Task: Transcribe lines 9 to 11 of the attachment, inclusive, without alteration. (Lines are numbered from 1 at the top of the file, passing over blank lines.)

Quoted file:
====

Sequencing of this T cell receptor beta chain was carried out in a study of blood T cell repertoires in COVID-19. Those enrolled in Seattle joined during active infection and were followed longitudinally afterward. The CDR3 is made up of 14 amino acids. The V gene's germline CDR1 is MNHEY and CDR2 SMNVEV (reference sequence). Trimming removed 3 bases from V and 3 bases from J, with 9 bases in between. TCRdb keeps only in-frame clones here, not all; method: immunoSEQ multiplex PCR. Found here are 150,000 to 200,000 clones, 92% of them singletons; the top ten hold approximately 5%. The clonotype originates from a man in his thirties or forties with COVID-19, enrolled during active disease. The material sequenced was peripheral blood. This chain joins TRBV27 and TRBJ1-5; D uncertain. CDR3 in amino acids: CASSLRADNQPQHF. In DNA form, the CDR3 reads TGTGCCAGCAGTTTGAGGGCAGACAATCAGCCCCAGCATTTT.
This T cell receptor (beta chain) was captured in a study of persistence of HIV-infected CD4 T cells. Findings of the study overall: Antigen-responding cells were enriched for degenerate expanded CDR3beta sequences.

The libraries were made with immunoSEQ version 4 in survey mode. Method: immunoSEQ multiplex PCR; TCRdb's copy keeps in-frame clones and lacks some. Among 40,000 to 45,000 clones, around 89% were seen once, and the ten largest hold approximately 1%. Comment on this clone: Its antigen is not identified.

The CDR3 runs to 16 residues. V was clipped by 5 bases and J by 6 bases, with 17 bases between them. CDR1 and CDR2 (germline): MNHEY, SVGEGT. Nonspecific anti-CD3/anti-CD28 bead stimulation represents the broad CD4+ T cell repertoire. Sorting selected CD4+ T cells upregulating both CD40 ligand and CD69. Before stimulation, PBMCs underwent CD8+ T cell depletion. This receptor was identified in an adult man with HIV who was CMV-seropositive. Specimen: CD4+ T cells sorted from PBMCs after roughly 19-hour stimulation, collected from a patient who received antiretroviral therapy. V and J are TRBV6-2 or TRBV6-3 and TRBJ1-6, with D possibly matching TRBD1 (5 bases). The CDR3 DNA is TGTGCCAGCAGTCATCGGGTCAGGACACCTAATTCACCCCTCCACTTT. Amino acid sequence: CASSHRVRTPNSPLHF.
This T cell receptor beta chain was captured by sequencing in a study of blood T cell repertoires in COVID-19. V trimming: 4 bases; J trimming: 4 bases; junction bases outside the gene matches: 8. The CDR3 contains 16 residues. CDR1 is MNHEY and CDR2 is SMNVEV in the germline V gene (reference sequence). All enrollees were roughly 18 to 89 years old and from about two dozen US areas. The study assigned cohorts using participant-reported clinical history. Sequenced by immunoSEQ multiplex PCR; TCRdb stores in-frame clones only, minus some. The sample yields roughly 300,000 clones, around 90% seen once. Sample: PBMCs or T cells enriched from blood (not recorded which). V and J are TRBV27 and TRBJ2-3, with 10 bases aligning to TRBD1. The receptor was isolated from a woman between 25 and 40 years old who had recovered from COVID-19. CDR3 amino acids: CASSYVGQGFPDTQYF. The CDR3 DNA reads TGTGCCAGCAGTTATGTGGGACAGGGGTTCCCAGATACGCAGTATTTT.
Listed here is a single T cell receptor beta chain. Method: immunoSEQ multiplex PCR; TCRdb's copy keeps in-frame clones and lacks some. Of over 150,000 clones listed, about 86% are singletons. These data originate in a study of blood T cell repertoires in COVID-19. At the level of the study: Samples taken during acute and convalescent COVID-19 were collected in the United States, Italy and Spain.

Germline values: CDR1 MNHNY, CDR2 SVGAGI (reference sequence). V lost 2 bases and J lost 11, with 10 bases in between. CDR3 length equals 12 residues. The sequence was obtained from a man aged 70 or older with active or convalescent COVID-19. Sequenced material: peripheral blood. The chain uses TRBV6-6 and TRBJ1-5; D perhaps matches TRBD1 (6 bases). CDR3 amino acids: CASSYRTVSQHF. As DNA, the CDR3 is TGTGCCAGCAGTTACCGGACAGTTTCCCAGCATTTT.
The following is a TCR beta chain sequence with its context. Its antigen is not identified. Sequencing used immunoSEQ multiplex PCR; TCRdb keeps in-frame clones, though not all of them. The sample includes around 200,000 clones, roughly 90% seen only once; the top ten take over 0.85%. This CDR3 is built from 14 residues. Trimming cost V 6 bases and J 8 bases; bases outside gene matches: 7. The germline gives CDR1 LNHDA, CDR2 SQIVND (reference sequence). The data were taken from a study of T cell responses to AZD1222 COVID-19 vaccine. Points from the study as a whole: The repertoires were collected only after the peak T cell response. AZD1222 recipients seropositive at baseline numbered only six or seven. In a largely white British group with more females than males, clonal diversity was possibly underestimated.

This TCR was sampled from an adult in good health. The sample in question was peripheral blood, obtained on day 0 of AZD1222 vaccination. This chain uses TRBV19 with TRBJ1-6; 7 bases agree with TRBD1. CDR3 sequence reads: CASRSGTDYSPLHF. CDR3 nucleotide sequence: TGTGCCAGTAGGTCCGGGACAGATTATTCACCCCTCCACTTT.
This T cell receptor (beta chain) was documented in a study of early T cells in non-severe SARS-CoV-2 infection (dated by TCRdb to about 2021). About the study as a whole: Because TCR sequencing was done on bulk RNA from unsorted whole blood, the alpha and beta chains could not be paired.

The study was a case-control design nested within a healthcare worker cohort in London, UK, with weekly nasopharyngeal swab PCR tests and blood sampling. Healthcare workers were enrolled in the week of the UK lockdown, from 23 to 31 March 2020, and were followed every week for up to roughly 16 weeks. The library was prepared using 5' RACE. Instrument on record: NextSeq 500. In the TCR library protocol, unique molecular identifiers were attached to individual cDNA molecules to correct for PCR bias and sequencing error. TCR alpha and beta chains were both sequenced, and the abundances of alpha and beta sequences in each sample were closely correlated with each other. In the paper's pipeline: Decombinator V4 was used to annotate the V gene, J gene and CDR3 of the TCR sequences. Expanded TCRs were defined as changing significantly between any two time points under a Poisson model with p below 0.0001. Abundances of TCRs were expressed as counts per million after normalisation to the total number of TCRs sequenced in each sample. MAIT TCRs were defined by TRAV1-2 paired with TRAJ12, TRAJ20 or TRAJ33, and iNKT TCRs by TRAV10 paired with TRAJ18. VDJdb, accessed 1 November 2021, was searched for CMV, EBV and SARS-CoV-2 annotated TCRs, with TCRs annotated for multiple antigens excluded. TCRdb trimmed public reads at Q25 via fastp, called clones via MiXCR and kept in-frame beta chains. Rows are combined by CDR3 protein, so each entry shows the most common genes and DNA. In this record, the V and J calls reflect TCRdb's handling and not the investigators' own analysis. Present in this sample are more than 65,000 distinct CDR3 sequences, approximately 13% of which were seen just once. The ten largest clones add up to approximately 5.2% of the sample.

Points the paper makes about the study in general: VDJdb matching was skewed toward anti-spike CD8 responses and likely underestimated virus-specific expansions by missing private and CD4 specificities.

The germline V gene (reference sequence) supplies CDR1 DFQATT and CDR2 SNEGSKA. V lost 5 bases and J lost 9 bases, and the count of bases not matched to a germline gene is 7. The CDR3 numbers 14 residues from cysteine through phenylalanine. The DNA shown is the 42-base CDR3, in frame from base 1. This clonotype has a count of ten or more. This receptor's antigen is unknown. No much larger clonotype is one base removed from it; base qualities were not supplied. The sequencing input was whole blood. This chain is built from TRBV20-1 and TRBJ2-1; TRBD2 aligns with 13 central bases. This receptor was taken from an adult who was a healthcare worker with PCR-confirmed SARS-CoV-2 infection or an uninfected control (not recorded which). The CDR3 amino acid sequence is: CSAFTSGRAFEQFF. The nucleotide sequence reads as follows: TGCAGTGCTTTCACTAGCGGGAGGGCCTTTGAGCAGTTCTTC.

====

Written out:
This TCR was sampled from an adult in good health. The sample in question was peripheral blood, obtained on day 0 of AZD1222 vaccination. This chain uses TRBV19 with TRBJ1-6; 7 bases agree with TRBD1. CDR3 sequence reads: CASRSGTDYSPLHF. CDR3 nucleotide sequence: TGTGCCAGTAGGTCCGGGACAGATTATTCACCCCTCCACTTT.
This T cell receptor (beta chain) was documented in a study of early T cells in non-severe SARS-CoV-2 infection (dated by TCRdb to about 2021). About the study as a whole: Because TCR sequencing was done on bulk RNA from unsorted whole blood, the alpha and beta chains could not be paired.

The study was a case-control design nested within a healthcare worker cohort in London, UK, with weekly nasopharyngeal swab PCR tests and blood sampling. Healthcare workers were enrolled in the week of the UK lockdown, from 23 to 31 March 2020, and were followed every week for up to roughly 16 weeks. The library was prepared using 5' RACE. Instrument on record: NextSeq 500. In the TCR library protocol, unique molecular identifiers were attached to individual cDNA molecules to correct for PCR bias and sequencing error. TCR alpha and beta chains were both sequenced, and the abundances of alpha and beta sequences in each sample were closely correlated with each other. In the paper's pipeline: Decombinator V4 was used to annotate the V gene, J gene and CDR3 of the TCR sequences. Expanded TCRs were defined as changing significantly between any two time points under a Poisson model with p below 0.0001. Abundances of TCRs were expressed as counts per million after normalisation to the total number of TCRs sequenced in each sample. MAIT TCRs were defined by TRAV1-2 paired with TRAJ12, TRAJ20 or TRAJ33, and iNKT TCRs by TRAV10 paired with TRAJ18. VDJdb, accessed 1 November 2021, was searched for CMV, EBV and SARS-CoV-2 annotated TCRs, with TCRs annotated for multiple antigens excluded. TCRdb trimmed public reads at Q25 via fastp, called clones via MiXCR and kept in-frame beta chains. Rows are combined by CDR3 protein, so each entry shows the most common genes and DNA. In this record, the V and J calls reflect TCRdb's handling and not the investigators' own analysis. Present in this sample are more than 65,000 distinct CDR3 sequences, approximately 13% of which were seen just once. The ten largest clones add up to approximately 5.2% of the sample.